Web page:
With a wide gap remaining between the delegation of world powers led by the United States and Iranian negotiators, the prospects for a nuclear deal look questionable with one more day till the July 7 deadline.
On Monday, July 6, Russian Foreign Minister Sergei Lavrov met separately in Vienna with his Iranian counterpart, Javad Zarif, in an effort to break the deadlock.
Russia has been deeply involved in helping Iran with its nuclear technology development from the start. Moscow has helped Iran build a number of nuclear energy plants in the Islamic Republic, and has also sold Tehran a sophisticated surface-to-air anti-missile defense system as well.
“A mutual desire to find as soon as possible mutually acceptable solutions on disputed issues was expressed,” the Russian Foreign Ministry said in a cryptic statement released to media.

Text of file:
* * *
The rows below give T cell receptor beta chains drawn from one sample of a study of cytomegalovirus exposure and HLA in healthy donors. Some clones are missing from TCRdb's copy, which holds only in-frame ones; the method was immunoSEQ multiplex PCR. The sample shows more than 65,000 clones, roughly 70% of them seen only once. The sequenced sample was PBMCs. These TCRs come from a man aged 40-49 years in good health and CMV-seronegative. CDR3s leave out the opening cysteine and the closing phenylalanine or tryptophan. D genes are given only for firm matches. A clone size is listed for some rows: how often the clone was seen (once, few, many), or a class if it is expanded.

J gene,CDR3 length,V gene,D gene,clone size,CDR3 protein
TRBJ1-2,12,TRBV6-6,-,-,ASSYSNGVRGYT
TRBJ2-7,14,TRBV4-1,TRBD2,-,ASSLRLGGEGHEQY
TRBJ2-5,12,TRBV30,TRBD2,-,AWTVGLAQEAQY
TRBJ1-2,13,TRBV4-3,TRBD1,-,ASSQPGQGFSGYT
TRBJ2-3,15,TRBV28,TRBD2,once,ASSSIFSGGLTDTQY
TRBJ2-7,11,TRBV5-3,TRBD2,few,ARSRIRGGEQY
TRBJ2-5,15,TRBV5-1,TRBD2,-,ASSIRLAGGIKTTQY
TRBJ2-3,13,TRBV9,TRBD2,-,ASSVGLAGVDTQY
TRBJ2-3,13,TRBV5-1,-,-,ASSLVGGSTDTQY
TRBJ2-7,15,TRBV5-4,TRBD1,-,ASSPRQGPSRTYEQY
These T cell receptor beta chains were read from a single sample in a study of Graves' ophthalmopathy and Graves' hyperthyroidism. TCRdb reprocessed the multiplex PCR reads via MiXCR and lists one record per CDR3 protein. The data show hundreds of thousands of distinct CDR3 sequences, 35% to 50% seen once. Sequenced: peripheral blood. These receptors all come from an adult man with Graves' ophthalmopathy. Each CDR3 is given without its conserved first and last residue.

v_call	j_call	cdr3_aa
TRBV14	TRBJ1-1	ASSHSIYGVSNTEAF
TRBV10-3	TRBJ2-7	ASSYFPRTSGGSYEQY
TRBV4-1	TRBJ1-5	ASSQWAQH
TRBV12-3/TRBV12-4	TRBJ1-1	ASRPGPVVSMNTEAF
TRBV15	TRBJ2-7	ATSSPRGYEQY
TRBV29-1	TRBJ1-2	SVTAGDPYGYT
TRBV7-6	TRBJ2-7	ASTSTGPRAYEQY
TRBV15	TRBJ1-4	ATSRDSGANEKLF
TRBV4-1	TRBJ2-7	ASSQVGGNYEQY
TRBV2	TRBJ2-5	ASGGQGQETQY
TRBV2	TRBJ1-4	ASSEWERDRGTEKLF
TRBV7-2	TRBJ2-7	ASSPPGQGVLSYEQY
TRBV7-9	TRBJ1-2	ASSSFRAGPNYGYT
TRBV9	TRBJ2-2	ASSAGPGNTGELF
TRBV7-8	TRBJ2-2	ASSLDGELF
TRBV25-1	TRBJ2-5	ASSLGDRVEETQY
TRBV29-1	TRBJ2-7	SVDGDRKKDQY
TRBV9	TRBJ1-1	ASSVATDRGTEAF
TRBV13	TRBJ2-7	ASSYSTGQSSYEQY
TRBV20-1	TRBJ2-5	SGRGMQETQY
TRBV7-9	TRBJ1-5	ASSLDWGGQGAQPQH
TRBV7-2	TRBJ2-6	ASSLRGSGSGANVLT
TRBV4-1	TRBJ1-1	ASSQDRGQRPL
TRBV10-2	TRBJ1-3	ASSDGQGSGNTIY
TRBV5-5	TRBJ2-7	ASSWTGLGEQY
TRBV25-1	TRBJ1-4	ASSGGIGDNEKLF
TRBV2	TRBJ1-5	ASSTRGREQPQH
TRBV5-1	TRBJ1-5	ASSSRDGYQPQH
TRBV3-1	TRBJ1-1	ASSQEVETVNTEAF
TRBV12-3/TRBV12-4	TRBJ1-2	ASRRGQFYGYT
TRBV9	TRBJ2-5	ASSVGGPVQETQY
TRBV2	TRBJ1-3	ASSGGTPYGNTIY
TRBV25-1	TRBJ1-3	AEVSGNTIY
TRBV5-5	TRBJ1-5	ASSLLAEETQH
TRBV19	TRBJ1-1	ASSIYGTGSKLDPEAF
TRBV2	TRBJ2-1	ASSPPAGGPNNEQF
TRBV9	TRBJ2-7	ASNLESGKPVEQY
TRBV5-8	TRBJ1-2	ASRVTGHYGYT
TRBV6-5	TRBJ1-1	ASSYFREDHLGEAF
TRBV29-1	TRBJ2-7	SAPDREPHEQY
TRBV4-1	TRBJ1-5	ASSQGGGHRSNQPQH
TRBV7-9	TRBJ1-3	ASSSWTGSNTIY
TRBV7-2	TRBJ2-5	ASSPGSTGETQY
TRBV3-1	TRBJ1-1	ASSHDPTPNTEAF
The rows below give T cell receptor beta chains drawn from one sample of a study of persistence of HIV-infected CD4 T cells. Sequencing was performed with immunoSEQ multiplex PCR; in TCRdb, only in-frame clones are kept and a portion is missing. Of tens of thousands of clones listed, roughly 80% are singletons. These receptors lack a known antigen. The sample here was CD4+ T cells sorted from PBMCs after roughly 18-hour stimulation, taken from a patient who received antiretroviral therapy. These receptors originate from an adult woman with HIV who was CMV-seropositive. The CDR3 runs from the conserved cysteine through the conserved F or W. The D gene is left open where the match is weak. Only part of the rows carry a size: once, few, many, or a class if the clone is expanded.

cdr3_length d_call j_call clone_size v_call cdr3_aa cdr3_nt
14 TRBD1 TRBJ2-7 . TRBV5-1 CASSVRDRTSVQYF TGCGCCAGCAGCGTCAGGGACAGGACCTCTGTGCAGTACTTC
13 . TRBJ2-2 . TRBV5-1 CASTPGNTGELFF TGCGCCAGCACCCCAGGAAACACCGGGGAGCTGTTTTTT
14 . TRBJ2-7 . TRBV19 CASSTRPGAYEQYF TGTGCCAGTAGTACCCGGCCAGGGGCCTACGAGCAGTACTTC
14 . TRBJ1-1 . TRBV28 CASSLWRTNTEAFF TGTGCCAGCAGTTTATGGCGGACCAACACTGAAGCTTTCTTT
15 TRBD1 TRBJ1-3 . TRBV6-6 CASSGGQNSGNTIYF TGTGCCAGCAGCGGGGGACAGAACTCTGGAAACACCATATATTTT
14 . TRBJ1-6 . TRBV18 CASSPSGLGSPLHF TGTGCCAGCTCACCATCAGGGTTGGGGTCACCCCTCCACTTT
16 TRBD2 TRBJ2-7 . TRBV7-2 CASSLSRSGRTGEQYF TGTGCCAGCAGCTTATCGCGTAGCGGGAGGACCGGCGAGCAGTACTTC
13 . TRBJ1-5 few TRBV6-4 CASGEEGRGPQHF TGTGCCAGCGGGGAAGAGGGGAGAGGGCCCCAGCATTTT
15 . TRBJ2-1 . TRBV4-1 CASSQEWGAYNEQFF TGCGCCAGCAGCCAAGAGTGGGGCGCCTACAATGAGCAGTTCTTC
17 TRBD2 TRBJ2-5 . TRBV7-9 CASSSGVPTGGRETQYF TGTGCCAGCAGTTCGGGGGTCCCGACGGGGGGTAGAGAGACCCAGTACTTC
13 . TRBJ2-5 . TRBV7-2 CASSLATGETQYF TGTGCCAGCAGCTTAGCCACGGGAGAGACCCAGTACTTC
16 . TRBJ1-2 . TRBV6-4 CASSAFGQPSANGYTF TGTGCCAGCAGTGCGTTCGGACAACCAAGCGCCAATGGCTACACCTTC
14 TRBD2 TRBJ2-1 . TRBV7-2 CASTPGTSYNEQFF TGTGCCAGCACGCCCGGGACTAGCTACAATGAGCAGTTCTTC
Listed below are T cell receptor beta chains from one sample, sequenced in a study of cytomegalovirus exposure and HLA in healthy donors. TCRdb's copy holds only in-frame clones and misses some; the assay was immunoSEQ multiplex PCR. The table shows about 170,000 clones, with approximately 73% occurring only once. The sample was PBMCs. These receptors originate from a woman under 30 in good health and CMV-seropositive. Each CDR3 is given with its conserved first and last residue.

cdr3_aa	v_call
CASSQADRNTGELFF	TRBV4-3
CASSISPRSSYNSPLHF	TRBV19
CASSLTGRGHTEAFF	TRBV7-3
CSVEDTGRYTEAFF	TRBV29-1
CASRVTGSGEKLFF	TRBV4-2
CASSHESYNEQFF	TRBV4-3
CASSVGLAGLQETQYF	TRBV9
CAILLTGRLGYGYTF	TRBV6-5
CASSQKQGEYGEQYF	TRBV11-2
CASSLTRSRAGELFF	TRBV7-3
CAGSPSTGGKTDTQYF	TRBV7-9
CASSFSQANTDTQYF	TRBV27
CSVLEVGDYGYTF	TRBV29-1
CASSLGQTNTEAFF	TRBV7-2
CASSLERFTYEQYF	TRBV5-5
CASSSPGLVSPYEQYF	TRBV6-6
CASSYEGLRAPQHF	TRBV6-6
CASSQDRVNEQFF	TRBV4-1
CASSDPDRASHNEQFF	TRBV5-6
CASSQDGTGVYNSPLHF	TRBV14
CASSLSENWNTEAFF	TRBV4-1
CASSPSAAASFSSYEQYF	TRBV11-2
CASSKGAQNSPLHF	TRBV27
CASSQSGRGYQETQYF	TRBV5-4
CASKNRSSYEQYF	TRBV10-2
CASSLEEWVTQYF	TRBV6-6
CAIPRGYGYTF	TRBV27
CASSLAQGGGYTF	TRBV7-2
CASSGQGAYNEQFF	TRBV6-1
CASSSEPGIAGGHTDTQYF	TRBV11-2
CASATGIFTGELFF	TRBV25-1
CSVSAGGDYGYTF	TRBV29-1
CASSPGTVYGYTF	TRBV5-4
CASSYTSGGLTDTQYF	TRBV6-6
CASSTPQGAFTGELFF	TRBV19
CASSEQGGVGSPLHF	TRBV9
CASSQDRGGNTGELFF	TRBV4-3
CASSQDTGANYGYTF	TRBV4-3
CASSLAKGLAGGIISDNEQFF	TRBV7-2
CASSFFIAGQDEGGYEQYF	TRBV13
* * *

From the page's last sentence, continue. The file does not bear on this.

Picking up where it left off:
Iran, however, appears to still not be budging on its positions, with the deadline less than 24 hours away. An Iranian source told news agencies that ‘serious differences’ remained between the two sides.
“The ministerial meeting between Iran and the [six] world powers showed there are still serious differences,” a source close to the Iranian negotiating team told the Iranian state news agency IRNA. “But both sides are also serious about resolving the differences.”
Negotiators on both sides indicated they may stretch the deadline past July 7, as had been done with the June 30 deadline and the deadline prior to that.
White House spokesperson Josh Earnest told reporters in a briefing on Monday, “I wouldn’t set any expectations at this point… I would say that it’s certainly possible” that the “final, firm” deadline for the talks could once again “slip.”
What is even more likely is that Iran will continue to demand impossible concessions — and the world powers will be forced to decide whether they are willing to simply cave to Tehran, or find the strength to walk away from the table.Hana Levi Julian